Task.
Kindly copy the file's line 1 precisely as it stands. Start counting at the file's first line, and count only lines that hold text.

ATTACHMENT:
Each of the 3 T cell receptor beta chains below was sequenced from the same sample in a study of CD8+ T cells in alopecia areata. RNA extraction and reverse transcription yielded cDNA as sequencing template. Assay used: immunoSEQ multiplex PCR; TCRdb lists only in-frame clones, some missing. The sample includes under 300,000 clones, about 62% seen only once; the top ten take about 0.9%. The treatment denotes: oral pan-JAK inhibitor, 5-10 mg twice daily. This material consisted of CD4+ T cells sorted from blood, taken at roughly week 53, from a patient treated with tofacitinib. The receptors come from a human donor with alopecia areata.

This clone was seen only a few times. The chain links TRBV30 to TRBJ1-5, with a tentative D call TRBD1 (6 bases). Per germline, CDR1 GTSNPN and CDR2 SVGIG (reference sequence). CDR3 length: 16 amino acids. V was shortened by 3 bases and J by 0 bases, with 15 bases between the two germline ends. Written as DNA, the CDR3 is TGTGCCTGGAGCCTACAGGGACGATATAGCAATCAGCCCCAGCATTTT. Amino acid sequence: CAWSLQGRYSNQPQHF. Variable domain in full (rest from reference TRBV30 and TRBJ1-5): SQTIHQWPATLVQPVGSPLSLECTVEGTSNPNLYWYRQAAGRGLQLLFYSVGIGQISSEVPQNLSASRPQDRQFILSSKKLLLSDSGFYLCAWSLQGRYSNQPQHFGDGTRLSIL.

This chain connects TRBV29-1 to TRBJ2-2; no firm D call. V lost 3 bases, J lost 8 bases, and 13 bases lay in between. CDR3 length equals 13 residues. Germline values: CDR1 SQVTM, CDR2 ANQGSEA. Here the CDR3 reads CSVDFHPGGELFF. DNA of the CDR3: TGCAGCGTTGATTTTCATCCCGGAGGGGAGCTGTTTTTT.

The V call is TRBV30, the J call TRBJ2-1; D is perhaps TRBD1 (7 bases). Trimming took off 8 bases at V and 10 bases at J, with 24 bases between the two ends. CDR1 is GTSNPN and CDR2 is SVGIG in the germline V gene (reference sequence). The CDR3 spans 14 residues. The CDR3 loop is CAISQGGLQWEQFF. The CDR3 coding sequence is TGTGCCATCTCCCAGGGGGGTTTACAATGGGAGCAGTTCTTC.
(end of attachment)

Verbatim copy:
Each of the 3 T cell receptor beta chains below was sequenced from the same sample in a study of CD8+ T cells in alopecia areata. RNA extraction and reverse transcription yielded cDNA as sequencing template. Assay used: immunoSEQ multiplex PCR; TCRdb lists only in-frame clones, some missing. The sample includes under 300,000 clones, about 62% seen only once; the top ten take about 0.9%. The treatment denotes: oral pan-JAK inhibitor, 5-10 mg twice daily. This material consisted of CD4+ T cells sorted from blood, taken at roughly week 53, from a patient treated with tofacitinib. The receptors come from a human donor with alopecia areata.